The Black Angels are keeping psychedelic music alive. Their groove-based brand of brooding psych rock spans across four LPs and several side projects. The band also started Austin’s annual Levitation Festival (formerly Psych Fest), a showcase for contemporary psych bands.
Angels’ frontman Alex Maas was in good spirits, having played two full rounds of disc golf on a rarely cool July day the previous day, and several times during our talk we indulged in tangents to share new music we’d discovered.
Most exciting is that The Black Angels are back in the studio hammering out material for their fifth LP. “We’ve got maybe 30 or 40 songs, half of which are fragments that could be turned into tracks. What I’m focusing on now is just finding a cohesive body of work within that. Lyrically I’m trying to figure out the 20 or 25 songs that are recordable.” Lyrics come last for Maas, and provide the greatest challenge, much more so than instrumental melodies. Of his approach to lyrics, Maas says, “The song evokes an image in your head, and I write those down in a very landscape type of way. The song sort of tells me, but it’s still really hard.”
Maas wants to push the forthcoming record into fresh directions. A hint of where the new music might lead is his interest in collecting traditional or otherwise unusual instruments over the years, such as the Taishogoto, a sort of Japanese zither. “Incorporating different melodies and instruments helps break down some of our preconceived notions of what to do, which no matter what we should do because it’ll help us grow.”
This tradition has been with The Black Angels since the beginning. “We found this organ where you spin a crank with one hand and play notes with the other, sort of like a hurdy-gurdy machine. It makes this really big, organic sound. [Maas imitates the tone.] It created this thick layer underneath everything. We’ve since been able to achieve that with other organs and hitting it with a constant delay.” Those sounds can be heard on the first EPs and LP in particular.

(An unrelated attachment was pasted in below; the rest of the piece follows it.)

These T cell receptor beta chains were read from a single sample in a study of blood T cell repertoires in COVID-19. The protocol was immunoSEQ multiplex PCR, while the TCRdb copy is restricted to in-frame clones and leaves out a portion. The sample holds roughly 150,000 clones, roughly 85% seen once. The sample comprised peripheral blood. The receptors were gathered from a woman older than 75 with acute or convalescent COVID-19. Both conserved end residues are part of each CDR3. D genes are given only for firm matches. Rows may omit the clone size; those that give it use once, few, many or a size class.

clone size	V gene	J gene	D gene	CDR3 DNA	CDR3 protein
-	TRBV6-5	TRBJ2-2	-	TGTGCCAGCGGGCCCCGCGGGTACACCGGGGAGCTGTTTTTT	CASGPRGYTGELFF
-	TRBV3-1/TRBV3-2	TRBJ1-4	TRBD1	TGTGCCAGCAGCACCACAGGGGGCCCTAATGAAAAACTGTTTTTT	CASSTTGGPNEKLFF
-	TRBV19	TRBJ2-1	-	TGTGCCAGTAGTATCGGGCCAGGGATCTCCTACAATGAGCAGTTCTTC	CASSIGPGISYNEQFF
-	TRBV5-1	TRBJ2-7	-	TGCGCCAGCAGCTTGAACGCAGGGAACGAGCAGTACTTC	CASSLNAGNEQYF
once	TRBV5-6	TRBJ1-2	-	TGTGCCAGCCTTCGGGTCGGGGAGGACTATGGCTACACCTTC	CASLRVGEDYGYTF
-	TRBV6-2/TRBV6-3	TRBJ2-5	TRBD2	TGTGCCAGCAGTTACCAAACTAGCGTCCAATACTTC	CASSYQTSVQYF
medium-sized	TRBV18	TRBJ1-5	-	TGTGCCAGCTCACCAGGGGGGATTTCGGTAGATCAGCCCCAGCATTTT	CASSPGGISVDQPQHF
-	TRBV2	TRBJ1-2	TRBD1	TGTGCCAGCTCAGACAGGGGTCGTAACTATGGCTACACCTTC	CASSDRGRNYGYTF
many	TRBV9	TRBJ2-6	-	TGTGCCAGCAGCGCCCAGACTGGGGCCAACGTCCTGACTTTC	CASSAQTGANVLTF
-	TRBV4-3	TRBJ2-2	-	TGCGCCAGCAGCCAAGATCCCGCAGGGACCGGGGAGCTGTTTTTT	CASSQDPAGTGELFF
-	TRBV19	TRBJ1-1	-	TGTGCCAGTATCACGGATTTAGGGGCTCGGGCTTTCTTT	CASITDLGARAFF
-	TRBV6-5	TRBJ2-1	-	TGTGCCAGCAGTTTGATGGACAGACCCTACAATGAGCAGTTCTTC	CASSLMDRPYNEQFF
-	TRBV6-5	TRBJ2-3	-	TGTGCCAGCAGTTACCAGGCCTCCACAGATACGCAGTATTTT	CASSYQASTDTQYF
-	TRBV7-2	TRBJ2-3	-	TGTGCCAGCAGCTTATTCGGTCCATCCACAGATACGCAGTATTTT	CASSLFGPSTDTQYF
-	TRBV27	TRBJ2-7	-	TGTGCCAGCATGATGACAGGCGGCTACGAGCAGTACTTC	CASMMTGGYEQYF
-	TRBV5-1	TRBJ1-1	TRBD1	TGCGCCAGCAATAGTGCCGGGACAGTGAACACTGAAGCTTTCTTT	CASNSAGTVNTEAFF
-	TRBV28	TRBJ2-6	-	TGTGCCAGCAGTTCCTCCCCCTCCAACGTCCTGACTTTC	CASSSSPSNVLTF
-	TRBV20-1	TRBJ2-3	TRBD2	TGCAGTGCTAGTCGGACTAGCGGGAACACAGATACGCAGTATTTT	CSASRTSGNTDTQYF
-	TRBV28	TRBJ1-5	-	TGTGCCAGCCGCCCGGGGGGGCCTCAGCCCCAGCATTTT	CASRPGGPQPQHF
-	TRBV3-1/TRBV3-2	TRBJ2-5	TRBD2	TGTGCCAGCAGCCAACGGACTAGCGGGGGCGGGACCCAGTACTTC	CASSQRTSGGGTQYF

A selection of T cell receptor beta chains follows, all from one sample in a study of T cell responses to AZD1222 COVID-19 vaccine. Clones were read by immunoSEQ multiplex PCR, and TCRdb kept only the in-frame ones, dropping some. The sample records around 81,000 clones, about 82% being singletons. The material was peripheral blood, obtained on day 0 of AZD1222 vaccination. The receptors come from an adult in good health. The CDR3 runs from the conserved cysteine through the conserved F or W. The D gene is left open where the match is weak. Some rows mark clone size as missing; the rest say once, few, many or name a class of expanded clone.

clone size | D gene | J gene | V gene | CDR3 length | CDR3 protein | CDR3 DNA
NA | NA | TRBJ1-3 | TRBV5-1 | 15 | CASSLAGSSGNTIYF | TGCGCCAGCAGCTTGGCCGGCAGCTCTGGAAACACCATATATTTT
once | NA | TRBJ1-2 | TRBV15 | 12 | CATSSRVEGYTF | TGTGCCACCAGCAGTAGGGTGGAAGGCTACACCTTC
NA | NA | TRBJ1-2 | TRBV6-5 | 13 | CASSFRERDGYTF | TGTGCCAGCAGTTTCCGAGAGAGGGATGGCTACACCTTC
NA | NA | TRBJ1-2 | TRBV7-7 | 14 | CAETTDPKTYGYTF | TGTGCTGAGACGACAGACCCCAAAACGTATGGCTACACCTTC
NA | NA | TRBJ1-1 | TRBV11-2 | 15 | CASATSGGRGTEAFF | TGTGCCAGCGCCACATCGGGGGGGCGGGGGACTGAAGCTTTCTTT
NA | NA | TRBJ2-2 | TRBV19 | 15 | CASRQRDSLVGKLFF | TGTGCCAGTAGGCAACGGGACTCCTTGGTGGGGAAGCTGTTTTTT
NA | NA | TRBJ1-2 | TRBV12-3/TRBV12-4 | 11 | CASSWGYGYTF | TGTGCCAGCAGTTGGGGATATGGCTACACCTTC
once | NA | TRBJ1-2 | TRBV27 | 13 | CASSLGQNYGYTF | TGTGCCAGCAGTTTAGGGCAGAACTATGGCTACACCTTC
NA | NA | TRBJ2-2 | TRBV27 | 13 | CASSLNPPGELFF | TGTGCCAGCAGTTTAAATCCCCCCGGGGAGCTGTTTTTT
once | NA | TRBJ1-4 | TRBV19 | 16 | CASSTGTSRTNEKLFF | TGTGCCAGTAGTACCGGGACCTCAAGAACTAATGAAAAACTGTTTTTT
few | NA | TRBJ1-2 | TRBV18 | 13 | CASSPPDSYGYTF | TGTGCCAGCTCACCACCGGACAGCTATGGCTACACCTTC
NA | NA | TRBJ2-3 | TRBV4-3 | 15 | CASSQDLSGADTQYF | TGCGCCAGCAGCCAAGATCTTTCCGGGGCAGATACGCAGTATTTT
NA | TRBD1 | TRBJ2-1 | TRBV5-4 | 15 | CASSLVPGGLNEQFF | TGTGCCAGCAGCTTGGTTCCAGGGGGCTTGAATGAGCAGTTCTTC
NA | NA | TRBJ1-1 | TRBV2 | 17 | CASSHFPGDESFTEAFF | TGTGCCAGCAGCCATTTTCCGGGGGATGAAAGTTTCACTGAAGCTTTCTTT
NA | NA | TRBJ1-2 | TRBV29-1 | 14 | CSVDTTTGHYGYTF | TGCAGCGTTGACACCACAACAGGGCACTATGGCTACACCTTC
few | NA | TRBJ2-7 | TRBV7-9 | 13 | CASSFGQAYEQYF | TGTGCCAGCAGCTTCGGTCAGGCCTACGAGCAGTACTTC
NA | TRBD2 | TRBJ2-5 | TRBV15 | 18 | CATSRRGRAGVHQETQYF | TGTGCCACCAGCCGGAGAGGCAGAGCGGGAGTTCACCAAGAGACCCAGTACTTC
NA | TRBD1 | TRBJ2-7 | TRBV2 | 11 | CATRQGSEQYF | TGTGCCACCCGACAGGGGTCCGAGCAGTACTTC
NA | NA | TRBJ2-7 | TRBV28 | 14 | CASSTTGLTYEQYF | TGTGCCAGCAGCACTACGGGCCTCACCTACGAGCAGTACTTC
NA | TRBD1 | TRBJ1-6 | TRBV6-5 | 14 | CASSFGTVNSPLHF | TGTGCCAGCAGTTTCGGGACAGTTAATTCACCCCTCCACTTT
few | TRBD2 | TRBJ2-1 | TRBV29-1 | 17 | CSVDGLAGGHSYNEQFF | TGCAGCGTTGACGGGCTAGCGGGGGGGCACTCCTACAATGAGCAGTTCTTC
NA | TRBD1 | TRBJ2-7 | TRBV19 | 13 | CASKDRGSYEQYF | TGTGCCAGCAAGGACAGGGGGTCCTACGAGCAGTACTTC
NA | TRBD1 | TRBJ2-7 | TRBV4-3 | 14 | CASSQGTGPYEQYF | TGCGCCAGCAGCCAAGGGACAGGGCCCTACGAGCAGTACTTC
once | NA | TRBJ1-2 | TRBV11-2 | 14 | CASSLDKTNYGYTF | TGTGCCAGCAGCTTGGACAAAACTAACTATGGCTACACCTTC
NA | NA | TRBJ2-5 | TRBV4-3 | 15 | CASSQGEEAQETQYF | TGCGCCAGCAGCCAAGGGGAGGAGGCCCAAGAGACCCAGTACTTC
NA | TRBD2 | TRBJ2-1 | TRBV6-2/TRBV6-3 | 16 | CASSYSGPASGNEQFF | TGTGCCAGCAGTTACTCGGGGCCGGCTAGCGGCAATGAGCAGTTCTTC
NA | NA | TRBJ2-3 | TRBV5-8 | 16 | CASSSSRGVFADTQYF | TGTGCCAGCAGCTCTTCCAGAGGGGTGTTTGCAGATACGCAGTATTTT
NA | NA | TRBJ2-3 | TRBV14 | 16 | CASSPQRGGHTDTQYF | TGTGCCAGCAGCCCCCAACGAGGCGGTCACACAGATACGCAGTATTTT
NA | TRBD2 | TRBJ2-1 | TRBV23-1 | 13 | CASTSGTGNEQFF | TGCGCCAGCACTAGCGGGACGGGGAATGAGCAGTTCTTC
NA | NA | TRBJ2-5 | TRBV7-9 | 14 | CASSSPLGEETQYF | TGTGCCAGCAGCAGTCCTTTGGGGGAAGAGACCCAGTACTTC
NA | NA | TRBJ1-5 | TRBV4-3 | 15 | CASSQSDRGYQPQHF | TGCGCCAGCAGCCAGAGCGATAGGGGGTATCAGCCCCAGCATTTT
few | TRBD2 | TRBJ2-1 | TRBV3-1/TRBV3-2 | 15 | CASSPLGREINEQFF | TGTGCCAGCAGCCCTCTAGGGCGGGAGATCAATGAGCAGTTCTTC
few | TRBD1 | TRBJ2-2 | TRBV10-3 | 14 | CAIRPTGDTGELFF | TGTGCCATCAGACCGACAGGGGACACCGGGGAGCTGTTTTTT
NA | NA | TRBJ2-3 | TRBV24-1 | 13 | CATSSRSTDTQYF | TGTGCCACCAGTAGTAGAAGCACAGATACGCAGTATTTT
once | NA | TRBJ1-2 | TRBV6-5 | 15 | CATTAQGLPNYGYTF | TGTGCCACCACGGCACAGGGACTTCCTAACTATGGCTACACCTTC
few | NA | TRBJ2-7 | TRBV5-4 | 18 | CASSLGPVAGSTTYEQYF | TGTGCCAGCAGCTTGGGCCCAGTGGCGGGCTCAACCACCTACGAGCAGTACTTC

Recently, Maas has been listening to music from the Southeast Pacific Islands: old folk music from Vietnam and stuff from Cambodia, Thailand, Mongolia. “Getting into that world is nice because they have no rules. They’re just playing how they think it should sound.” He’s hoping his own band will embrace veering into similarly uncharted waters.
The discussion of Eastern music prompted the first of several music dives where I shared Finders Keepers Records and Alex shared recent releases from his former label, Light in the Attic. Maas’ criteria is, “If you can rob a bank to it, it’s good music.”
It may surprise listeners to learn that Maas doesn’t categorize his sound as heavy metal, though the sound nudges against it in terms of its attitude. “‘Evil Things’ off Indigo Meadow is one of our heaviest songs, it has this big anthemic feel to it. The vintage 60s fuzz pedals we were using to my ear sound different than 80s metal distortion pedals. We’re actually always asking ourselves if things sound too much like heavy metal. We’re very careful about not going into that world.”